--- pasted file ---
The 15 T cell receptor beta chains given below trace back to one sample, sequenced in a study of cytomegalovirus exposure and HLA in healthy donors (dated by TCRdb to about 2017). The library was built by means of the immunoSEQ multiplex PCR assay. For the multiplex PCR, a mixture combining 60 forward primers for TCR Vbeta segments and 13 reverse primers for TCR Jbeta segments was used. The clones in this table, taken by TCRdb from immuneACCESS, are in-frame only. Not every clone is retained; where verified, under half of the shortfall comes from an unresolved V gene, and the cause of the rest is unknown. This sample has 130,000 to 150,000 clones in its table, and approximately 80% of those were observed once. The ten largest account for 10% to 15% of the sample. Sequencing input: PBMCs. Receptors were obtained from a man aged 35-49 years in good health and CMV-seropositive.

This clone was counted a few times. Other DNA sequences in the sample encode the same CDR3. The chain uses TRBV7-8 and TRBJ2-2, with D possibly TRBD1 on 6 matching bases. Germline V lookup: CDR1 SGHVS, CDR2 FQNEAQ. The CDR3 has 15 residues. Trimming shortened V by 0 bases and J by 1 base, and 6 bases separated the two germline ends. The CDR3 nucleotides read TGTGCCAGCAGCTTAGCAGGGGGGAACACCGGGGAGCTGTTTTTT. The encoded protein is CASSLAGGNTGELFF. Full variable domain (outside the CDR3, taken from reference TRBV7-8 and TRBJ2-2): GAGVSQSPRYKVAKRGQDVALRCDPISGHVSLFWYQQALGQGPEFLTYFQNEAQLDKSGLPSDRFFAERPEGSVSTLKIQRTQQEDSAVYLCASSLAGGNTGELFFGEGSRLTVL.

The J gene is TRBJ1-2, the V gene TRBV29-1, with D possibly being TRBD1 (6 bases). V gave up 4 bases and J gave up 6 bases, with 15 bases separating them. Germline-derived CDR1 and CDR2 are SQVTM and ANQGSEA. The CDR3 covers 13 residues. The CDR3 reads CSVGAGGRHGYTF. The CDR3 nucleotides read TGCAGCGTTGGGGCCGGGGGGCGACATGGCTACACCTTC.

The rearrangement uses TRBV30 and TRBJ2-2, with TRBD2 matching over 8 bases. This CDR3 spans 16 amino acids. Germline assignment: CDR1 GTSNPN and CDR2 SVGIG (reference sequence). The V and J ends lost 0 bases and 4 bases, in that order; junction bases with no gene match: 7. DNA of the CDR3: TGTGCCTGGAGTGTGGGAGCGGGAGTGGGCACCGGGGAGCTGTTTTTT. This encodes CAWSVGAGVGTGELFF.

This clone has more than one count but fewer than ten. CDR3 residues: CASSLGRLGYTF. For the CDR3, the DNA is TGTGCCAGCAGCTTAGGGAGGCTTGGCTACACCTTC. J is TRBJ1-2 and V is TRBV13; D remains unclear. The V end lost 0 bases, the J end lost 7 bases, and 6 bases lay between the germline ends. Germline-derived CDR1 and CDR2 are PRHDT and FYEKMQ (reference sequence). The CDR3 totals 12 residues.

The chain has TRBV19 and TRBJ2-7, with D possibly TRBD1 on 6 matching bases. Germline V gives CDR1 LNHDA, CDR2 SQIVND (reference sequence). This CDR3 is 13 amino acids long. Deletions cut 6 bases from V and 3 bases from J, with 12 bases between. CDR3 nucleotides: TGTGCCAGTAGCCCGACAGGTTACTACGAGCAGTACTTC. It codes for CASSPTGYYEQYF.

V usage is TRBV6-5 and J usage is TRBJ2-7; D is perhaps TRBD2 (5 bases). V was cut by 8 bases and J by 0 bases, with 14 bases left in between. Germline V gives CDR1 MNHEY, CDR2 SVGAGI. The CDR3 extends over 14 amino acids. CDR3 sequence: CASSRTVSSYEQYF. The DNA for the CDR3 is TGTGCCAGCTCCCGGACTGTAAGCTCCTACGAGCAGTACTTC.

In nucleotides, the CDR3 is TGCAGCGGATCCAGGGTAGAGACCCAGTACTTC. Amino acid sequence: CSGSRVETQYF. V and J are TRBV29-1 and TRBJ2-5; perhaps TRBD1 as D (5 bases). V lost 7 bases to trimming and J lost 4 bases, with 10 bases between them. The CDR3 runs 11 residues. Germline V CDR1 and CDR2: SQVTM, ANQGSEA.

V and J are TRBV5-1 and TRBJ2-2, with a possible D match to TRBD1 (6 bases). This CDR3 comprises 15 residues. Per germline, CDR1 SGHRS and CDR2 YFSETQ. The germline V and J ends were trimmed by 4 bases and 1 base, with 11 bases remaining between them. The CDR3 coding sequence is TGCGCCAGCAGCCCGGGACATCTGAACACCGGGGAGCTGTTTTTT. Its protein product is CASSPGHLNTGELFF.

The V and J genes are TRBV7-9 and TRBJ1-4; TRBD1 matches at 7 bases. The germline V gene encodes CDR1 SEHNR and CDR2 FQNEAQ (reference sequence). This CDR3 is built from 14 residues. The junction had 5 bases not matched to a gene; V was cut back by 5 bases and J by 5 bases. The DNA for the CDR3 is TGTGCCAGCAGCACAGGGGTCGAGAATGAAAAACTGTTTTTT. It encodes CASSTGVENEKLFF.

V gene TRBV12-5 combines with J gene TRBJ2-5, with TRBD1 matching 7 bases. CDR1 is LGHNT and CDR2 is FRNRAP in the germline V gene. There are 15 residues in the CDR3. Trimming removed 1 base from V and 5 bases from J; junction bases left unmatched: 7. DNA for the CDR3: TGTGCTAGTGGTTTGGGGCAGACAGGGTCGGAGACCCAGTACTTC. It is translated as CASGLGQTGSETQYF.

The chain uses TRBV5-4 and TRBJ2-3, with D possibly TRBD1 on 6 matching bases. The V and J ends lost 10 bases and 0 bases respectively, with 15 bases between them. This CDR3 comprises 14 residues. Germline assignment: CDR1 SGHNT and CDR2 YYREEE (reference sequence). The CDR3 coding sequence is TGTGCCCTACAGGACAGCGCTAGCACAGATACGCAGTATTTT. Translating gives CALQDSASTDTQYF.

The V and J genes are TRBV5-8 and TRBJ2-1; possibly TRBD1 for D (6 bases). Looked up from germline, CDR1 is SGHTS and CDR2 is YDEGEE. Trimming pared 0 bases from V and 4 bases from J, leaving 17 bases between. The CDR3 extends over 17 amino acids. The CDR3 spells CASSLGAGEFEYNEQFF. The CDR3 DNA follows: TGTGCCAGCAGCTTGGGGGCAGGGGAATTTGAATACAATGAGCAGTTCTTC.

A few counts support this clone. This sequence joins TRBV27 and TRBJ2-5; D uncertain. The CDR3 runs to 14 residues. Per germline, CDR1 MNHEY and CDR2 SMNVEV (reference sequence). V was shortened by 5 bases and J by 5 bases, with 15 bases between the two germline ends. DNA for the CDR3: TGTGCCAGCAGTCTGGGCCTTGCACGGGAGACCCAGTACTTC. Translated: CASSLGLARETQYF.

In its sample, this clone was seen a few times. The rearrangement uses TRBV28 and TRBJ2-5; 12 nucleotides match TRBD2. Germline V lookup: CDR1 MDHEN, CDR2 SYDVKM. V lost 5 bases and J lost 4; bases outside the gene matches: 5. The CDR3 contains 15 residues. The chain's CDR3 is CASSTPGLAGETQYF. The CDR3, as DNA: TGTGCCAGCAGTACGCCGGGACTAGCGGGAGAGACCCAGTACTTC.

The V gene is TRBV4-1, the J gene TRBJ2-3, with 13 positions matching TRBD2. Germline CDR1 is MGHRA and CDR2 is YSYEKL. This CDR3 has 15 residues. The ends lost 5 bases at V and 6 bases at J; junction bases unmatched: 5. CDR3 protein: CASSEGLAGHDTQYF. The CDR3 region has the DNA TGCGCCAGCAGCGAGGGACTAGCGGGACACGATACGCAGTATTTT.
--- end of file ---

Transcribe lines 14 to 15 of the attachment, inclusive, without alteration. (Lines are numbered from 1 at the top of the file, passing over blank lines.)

A few counts support this clone. This sequence joins TRBV27 and TRBJ2-5; D uncertain. The CDR3 runs to 14 residues. Per germline, CDR1 MNHEY and CDR2 SMNVEV (reference sequence). V was shortened by 5 bases and J by 5 bases, with 15 bases between the two germline ends. DNA for the CDR3: TGTGCCAGCAGTCTGGGCCTTGCACGGGAGACCCAGTACTTC. Translated: CASSLGLARETQYF.

In its sample, this clone was seen a few times. The rearrangement uses TRBV28 and TRBJ2-5; 12 nucleotides match TRBD2. Germline V lookup: CDR1 MDHEN, CDR2 SYDVKM. V lost 5 bases and J lost 4; bases outside the gene matches: 5. The CDR3 contains 15 residues. The chain's CDR3 is CASSTPGLAGETQYF. The CDR3, as DNA: TGTGCCAGCAGTACGCCGGGACTAGCGGGAGAGACCCAGTACTTC.